Mary Martin's picture
Mary Martin
Eighth grade English teacher from Aiken, South Carolina

You're right that there are no easy answers as far as homework goes. I have parents complain either way--not enough or too much. As an 8th grade English teacher, I assign 30 minutes worth of independent reading Monday through Friday, but I have cut back on assigning much more than that. It is a struggle to get most of my students to even turn in assignments, much less complete quality work that has value.
I like your idea about giving suggestions for websites or workbooks for parents who feel their kids should be doing homework.

By the way, I have my students read independently and fill out a reading log, but does anyone have any suggestions as to how to better monitor their reading?

Lauren Goldstein's picture
Lauren Goldstein
1st Grade Teacher from NJ

This is a classic problem that I feel every teacher has. You can't always please everyone. In first grade my students bring home a book at their level each night and 1 math sheet with about 5-6 questions on it. I do feel students need homework at this grade, but no more than 15 minutes worth. The homework should be practice of what was learned, nothing too confusing. I do have parents that want more or more challenging work in math. For these students, I will send home a challenge packet on each Monday. The challenge packets have similar concepts but with more higher level thinking.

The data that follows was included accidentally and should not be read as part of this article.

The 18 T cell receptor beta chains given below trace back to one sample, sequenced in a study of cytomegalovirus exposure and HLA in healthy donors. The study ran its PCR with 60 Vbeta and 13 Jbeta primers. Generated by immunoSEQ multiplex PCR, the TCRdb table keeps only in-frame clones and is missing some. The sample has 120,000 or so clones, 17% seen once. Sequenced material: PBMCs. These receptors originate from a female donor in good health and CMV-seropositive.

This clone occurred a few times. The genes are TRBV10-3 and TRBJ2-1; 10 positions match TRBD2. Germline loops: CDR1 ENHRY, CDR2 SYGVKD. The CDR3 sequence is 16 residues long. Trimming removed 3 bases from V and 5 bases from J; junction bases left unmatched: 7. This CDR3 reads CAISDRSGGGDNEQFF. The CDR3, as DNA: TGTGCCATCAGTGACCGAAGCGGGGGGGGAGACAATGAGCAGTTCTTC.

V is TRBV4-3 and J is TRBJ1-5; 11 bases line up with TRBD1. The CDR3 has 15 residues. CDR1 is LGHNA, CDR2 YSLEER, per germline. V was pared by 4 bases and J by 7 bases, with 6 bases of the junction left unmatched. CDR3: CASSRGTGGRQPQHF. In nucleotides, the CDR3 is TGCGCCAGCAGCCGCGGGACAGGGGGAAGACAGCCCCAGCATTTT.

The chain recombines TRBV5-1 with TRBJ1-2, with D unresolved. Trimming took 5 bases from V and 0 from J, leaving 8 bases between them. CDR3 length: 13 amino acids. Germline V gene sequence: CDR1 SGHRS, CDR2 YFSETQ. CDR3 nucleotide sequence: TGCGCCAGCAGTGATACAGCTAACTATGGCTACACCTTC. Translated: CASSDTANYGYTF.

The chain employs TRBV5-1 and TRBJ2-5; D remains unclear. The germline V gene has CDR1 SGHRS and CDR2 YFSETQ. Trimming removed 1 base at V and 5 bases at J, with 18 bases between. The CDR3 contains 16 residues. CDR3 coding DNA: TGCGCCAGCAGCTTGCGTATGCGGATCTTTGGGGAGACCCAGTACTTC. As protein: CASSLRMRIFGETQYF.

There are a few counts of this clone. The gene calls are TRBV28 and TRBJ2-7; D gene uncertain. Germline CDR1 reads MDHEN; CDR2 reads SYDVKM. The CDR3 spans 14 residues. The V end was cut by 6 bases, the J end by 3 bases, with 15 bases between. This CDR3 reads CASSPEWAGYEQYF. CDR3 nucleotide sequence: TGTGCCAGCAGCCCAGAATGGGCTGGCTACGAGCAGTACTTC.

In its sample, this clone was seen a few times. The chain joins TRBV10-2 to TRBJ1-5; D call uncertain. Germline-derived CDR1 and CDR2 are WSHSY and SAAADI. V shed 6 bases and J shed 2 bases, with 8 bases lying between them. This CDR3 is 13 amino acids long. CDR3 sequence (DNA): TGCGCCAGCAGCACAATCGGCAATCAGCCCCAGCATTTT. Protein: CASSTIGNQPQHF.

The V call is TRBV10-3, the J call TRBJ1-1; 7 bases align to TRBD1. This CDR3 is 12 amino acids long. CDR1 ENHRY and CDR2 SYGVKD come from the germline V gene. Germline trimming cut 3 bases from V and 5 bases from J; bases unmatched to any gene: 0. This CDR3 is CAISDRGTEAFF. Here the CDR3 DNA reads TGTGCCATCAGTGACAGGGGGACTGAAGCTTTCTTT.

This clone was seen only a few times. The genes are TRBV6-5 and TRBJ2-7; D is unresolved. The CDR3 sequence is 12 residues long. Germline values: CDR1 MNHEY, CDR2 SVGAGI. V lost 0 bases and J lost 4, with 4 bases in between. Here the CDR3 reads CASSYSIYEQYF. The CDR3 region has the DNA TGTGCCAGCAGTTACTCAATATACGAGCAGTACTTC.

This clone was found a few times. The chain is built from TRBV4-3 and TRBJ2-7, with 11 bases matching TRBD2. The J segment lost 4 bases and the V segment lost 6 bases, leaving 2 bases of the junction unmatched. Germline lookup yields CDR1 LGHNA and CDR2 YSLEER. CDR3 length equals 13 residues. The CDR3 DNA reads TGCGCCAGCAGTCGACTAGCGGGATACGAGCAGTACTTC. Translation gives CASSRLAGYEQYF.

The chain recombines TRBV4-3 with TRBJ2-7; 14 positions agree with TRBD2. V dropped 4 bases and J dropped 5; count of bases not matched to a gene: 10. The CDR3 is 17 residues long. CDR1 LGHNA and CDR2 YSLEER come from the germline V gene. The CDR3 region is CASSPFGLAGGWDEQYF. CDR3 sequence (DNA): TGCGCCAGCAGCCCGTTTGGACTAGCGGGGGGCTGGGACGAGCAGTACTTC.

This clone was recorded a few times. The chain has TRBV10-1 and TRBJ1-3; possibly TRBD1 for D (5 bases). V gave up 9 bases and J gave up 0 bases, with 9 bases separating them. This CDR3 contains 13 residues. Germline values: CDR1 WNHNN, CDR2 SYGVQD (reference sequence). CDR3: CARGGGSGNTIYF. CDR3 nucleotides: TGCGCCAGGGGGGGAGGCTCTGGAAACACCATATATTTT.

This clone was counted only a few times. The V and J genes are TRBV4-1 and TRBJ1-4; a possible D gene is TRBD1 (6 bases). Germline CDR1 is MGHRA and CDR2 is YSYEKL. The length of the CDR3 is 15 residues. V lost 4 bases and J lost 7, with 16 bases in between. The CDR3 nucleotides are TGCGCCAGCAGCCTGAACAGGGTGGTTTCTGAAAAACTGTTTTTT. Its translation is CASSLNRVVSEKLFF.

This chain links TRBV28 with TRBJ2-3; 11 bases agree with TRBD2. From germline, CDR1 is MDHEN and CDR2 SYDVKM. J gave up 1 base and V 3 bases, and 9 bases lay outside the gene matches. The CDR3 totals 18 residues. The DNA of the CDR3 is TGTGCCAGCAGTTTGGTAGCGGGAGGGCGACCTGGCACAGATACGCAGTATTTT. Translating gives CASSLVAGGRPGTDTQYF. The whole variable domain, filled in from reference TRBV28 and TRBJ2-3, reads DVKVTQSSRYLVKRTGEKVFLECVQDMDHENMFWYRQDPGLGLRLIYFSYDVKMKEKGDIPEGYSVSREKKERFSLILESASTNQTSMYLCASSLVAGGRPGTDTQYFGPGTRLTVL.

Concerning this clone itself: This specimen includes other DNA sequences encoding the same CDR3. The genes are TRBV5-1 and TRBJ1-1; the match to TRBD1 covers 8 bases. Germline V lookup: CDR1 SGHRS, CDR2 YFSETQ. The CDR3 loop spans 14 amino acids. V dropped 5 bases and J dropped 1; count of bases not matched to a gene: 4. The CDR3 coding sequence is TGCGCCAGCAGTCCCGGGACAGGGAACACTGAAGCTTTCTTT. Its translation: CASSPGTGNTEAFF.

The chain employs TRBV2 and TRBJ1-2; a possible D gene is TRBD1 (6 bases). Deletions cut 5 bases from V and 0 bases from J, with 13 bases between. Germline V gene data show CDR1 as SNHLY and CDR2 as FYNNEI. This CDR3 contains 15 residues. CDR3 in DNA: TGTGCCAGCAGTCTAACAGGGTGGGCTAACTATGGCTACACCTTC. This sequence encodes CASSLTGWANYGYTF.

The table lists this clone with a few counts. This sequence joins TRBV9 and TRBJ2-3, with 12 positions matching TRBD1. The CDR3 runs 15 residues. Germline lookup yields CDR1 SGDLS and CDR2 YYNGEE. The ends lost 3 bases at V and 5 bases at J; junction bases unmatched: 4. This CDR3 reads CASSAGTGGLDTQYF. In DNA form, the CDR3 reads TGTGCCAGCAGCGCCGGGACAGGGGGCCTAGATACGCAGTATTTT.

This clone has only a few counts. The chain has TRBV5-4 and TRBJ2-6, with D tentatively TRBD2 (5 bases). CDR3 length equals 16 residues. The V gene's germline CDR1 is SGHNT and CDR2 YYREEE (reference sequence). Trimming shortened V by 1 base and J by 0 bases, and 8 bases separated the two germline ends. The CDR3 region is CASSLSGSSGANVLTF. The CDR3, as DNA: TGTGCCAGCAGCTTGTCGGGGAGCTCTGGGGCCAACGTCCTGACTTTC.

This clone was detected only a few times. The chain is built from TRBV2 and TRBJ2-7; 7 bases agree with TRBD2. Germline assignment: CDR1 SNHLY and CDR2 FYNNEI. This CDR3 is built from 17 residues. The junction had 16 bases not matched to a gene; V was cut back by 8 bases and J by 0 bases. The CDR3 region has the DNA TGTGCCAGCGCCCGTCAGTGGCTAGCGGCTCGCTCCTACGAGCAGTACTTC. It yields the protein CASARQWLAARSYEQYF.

Tim Ward's picture

Hello Walden University Group,

I teach 9th grade history. I am trying to create a sense of self motivation within my students. I assign daily readings, in which students are supposed to read and write a summary. The summary is not turned in on a daily basis, but sometimes I do check notebooks to make sure they are keeping up with them. In addition to this I will assign 2 or 3 actual homework assignments per week. The students never know whether the assignment will be graded based on correctness, or just completion. I feel this approach keeps most students on task, but some students still refuse to do any outside work.